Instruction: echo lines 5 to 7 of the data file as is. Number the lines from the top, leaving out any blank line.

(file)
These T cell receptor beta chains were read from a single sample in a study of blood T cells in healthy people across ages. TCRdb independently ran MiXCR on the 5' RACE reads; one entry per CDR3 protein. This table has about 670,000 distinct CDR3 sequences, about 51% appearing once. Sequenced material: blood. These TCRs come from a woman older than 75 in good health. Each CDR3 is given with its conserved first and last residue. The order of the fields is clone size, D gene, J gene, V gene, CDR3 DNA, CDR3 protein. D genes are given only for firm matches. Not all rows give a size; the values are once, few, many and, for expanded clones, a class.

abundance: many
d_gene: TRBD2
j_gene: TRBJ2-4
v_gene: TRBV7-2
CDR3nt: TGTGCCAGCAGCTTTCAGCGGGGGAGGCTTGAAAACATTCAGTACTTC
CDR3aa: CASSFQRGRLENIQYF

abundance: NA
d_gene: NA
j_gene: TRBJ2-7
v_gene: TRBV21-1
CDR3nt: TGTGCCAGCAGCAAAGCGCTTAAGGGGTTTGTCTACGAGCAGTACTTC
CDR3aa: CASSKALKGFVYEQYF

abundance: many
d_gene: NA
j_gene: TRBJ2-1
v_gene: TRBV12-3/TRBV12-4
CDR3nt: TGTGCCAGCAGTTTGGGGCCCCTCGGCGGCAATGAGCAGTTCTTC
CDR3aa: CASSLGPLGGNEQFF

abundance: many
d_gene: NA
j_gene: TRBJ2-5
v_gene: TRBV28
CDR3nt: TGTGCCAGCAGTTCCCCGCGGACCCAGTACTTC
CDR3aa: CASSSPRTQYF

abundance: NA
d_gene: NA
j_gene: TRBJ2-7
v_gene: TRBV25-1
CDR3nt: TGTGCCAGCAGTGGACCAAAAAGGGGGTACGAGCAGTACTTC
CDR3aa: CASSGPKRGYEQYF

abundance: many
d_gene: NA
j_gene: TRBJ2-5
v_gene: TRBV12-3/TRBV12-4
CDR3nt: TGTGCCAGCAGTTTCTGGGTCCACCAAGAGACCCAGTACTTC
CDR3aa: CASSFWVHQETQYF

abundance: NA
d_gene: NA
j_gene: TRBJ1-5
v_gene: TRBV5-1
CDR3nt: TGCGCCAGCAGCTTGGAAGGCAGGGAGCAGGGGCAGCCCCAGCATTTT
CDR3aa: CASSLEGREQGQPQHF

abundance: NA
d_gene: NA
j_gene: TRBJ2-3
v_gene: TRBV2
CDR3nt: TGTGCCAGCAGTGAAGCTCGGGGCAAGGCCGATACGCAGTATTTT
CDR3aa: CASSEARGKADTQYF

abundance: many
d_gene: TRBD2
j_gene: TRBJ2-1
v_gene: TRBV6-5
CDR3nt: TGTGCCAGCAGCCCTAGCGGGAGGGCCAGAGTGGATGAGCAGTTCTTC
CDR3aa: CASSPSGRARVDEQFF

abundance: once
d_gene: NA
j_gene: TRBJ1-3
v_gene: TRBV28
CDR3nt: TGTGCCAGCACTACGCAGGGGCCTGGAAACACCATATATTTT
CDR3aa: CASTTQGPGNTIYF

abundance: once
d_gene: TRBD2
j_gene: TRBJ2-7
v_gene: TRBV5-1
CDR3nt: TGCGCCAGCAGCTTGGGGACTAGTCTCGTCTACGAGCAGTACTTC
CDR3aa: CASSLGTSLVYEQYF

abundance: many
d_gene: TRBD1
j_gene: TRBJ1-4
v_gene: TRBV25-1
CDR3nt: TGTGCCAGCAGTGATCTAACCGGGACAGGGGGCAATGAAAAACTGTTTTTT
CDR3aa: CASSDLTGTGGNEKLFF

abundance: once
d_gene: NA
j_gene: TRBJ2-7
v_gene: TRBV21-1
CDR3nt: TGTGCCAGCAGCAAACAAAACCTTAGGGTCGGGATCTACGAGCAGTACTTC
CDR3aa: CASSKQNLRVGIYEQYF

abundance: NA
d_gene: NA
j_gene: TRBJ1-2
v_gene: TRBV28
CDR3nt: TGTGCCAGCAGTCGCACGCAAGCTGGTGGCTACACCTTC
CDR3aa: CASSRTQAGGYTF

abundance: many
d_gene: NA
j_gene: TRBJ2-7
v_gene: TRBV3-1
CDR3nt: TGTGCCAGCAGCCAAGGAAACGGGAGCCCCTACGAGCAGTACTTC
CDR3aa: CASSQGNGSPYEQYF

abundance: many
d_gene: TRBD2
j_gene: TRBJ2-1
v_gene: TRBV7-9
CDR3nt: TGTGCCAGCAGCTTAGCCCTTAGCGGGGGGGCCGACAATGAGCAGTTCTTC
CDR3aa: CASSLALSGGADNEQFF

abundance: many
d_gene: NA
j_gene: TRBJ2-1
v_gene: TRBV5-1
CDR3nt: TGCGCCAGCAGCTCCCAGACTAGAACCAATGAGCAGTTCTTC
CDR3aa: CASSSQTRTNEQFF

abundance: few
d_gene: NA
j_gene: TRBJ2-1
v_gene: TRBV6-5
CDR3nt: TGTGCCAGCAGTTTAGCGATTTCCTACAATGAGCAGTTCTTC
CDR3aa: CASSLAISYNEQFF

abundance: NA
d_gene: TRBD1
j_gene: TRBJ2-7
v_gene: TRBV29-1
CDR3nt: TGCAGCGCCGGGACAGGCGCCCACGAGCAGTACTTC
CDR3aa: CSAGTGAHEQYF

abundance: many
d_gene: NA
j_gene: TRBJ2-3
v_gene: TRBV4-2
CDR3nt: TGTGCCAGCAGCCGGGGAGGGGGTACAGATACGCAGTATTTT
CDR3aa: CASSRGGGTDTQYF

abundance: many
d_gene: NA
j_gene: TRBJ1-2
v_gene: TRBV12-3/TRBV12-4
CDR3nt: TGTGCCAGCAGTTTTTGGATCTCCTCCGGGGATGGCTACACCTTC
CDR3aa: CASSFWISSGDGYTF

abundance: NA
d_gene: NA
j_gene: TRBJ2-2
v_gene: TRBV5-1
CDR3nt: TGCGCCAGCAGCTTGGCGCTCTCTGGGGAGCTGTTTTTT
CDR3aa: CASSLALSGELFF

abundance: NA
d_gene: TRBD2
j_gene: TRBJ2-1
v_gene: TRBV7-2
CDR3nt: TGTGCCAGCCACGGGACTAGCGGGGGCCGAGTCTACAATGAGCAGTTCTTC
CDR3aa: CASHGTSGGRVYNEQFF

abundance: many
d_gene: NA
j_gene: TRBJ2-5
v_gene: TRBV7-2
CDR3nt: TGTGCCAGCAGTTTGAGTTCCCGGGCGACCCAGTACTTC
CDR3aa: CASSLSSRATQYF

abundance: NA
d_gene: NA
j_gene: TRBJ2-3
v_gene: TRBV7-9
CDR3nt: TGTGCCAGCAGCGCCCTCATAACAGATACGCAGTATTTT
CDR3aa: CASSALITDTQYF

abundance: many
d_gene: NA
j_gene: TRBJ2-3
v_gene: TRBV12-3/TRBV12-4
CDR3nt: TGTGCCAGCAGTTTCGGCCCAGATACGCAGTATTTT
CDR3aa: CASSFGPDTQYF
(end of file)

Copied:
v_gene: TRBV7-2
CDR3nt: TGTGCCAGCAGCTTTCAGCGGGGGAGGCTTGAAAACATTCAGTACTTC
CDR3aa: CASSFQRGRLENIQYF